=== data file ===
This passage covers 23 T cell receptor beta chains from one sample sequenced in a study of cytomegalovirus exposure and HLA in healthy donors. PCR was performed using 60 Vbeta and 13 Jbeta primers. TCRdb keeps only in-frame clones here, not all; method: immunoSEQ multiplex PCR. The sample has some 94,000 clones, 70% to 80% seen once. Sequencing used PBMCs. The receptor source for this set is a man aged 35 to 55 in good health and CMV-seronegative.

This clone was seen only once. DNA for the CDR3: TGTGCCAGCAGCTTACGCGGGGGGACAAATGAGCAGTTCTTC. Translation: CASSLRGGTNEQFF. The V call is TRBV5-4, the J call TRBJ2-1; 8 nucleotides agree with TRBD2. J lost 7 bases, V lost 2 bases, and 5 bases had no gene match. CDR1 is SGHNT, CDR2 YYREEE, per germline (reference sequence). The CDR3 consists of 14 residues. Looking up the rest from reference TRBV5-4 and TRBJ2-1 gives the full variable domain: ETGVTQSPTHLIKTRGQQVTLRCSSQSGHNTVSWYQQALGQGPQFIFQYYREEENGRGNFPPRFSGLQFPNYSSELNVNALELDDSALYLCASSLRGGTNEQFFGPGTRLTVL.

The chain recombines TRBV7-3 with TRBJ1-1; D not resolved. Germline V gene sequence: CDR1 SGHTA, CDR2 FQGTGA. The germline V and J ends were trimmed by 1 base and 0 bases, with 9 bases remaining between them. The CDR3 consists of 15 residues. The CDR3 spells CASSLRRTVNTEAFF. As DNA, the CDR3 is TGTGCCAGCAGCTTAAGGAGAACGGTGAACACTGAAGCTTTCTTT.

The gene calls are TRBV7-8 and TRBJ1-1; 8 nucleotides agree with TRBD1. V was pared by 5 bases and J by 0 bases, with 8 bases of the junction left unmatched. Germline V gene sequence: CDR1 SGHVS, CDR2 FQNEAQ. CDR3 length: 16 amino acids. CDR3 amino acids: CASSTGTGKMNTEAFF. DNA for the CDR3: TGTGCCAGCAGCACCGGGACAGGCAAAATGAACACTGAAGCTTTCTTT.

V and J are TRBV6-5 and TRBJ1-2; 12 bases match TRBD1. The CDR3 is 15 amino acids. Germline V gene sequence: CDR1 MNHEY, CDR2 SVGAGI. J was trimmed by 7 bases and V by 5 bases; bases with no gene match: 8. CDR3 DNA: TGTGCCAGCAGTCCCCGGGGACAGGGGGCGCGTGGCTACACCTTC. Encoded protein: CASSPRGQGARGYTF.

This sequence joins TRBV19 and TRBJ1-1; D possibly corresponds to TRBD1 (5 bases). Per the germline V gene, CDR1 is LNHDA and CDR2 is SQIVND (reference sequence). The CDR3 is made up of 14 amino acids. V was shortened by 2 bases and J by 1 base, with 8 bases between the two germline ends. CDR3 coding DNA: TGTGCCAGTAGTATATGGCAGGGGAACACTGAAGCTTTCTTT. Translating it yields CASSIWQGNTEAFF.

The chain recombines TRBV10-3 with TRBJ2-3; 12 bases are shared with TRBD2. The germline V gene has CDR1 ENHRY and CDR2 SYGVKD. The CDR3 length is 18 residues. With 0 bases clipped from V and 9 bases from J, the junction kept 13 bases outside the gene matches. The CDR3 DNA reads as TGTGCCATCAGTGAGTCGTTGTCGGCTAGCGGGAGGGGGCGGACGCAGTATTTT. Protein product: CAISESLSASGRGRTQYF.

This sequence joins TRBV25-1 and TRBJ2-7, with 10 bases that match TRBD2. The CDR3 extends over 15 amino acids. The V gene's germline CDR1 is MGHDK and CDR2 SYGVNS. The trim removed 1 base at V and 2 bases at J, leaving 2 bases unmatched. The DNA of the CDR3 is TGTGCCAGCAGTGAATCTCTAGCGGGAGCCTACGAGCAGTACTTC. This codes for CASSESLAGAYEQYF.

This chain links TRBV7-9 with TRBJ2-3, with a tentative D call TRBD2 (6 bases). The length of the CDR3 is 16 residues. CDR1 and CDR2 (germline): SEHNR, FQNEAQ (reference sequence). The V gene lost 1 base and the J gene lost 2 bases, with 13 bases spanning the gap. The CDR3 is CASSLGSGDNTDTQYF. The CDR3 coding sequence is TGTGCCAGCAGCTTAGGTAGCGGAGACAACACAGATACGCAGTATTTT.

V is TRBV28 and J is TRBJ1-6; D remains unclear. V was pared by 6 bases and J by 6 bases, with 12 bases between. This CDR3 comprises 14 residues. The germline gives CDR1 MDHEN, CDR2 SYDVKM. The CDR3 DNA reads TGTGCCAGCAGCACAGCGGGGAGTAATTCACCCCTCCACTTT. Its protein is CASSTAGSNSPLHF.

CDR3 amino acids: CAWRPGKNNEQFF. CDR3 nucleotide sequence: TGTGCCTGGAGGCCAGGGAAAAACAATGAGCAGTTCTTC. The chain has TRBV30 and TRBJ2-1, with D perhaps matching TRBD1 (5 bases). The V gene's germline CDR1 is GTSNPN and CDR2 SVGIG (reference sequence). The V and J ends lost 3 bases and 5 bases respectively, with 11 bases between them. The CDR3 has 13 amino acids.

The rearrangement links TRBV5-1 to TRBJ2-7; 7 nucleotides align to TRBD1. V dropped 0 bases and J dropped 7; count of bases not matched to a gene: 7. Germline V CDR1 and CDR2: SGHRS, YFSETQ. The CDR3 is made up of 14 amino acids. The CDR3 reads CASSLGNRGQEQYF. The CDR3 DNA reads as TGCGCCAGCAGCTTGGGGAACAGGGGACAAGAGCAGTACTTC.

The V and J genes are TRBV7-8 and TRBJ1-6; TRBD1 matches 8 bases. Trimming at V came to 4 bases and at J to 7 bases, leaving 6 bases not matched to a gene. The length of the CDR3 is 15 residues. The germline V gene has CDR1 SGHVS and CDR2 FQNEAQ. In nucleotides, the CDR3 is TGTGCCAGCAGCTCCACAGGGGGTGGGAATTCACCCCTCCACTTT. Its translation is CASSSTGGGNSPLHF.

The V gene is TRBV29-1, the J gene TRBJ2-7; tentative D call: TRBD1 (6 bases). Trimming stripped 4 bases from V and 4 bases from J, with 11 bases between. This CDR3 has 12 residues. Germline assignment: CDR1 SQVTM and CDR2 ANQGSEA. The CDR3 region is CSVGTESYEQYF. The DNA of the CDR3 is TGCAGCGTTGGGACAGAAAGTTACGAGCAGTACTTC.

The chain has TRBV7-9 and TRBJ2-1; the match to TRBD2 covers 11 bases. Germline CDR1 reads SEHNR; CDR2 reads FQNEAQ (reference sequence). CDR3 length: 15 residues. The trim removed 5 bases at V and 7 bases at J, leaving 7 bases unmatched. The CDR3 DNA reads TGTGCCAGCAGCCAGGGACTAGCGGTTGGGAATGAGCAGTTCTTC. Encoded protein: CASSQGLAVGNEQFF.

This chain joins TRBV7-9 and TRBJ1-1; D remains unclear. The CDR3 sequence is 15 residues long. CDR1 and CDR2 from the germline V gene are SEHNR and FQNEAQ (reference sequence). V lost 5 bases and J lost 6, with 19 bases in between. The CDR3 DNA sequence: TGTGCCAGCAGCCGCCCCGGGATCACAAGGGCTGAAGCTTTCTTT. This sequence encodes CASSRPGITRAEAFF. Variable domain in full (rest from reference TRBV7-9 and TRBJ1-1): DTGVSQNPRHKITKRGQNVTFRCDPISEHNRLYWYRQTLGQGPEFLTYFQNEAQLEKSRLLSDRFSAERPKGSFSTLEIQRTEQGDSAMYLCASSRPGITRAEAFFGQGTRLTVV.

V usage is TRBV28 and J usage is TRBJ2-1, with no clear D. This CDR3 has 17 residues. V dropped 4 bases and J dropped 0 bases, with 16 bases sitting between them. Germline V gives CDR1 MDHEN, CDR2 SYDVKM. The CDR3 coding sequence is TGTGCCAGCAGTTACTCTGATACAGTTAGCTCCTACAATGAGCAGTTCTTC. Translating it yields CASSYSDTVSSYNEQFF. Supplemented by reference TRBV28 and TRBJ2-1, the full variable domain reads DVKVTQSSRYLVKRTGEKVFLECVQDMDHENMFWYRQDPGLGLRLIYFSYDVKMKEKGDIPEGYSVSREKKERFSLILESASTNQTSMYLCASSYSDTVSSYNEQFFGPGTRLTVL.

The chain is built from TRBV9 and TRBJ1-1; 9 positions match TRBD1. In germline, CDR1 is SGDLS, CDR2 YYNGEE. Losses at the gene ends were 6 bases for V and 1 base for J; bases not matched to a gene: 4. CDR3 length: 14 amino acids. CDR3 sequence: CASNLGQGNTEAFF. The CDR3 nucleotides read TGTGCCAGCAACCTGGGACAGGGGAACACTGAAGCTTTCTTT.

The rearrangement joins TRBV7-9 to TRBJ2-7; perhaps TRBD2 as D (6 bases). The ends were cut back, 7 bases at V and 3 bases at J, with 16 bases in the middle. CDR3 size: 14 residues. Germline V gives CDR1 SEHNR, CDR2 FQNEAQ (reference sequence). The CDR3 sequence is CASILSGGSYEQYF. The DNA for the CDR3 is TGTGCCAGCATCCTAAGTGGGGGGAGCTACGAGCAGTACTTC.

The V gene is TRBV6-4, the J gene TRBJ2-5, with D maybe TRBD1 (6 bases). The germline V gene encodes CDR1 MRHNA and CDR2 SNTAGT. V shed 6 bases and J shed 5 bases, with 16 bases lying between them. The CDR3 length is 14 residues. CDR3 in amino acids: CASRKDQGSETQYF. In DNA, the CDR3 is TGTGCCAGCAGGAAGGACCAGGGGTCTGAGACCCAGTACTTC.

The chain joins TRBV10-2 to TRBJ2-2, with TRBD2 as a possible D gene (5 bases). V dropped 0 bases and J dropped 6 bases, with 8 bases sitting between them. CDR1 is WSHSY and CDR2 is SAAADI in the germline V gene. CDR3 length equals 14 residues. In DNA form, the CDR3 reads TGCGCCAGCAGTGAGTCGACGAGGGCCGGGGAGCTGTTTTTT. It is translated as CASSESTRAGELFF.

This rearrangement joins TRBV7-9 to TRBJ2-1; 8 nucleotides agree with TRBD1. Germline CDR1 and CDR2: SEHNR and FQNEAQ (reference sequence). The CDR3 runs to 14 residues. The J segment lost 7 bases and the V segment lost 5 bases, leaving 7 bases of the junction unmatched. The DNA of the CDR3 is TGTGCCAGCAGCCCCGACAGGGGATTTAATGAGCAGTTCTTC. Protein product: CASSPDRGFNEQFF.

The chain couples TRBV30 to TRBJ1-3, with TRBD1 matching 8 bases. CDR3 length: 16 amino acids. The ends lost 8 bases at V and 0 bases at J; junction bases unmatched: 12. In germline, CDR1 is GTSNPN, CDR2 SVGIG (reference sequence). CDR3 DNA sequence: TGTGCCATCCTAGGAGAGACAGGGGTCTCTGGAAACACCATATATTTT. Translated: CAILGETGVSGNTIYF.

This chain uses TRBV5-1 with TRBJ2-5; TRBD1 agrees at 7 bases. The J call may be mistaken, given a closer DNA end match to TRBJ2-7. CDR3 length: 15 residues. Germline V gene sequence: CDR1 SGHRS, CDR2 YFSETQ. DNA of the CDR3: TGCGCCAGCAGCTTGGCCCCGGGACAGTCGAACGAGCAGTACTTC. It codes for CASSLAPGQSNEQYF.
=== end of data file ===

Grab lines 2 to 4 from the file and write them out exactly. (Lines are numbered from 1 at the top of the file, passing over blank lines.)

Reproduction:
This clone was seen only once. DNA for the CDR3: TGTGCCAGCAGCTTACGCGGGGGGACAAATGAGCAGTTCTTC. Translation: CASSLRGGTNEQFF. The V call is TRBV5-4, the J call TRBJ2-1; 8 nucleotides agree with TRBD2. J lost 7 bases, V lost 2 bases, and 5 bases had no gene match. CDR1 is SGHNT, CDR2 YYREEE, per germline (reference sequence). The CDR3 consists of 14 residues. Looking up the rest from reference TRBV5-4 and TRBJ2-1 gives the full variable domain: ETGVTQSPTHLIKTRGQQVTLRCSSQSGHNTVSWYQQALGQGPQFIFQYYREEENGRGNFPPRFSGLQFPNYSSELNVNALELDDSALYLCASSLRGGTNEQFFGPGTRLTVL.

The chain recombines TRBV7-3 with TRBJ1-1; D not resolved. Germline V gene sequence: CDR1 SGHTA, CDR2 FQGTGA. The germline V and J ends were trimmed by 1 base and 0 bases, with 9 bases remaining between them. The CDR3 consists of 15 residues. The CDR3 spells CASSLRRTVNTEAFF. As DNA, the CDR3 is TGTGCCAGCAGCTTAAGGAGAACGGTGAACACTGAAGCTTTCTTT.

The gene calls are TRBV7-8 and TRBJ1-1; 8 nucleotides agree with TRBD1. V was pared by 5 bases and J by 0 bases, with 8 bases of the junction left unmatched. Germline V gene sequence: CDR1 SGHVS, CDR2 FQNEAQ. CDR3 length: 16 amino acids. CDR3 amino acids: CASSTGTGKMNTEAFF. DNA for the CDR3: TGTGCCAGCAGCACCGGGACAGGCAAAATGAACACTGAAGCTTTCTTT.